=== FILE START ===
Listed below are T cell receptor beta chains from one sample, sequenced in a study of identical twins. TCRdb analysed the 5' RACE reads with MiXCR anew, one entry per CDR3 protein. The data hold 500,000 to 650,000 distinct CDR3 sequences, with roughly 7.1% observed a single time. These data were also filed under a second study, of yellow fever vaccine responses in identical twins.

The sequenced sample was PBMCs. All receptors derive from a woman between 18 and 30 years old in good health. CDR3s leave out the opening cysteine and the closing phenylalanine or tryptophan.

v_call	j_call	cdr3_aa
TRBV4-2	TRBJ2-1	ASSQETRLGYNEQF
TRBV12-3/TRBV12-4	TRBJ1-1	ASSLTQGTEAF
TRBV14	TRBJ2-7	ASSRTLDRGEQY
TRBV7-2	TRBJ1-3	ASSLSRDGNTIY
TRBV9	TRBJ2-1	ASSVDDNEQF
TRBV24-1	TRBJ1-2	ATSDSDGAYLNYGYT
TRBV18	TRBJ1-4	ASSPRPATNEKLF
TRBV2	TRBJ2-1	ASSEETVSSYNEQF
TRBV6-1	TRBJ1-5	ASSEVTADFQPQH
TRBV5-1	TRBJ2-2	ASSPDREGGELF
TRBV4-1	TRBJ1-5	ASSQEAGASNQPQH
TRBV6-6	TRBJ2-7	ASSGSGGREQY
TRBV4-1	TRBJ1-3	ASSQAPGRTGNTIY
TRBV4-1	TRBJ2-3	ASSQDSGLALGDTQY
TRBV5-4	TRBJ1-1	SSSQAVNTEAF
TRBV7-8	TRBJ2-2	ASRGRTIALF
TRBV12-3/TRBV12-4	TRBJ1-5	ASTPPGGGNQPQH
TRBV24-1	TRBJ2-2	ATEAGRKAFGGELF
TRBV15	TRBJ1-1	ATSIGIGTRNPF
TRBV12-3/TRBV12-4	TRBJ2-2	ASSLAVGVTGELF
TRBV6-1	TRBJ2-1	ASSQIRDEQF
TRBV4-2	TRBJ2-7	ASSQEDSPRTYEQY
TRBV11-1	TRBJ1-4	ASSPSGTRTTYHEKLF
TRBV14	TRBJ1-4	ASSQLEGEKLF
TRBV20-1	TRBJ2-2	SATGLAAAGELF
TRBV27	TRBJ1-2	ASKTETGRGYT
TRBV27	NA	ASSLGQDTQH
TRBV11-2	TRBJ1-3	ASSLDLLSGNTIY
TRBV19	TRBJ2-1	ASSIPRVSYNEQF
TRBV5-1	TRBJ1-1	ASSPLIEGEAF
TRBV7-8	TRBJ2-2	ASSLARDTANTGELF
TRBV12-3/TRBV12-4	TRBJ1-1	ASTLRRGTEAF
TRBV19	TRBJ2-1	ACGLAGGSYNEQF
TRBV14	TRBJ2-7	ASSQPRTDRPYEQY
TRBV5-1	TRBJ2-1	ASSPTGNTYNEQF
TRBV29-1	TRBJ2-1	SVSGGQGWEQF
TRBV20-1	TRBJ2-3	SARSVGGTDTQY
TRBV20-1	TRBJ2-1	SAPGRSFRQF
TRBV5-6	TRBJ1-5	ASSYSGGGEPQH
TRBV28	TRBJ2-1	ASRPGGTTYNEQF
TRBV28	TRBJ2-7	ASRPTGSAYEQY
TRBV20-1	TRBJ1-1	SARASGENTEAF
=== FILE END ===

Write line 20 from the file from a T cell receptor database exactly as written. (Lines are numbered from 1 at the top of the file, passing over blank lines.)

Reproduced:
TRBV12-3/TRBV12-4	TRBJ1-5	ASTPPGGGNQPQH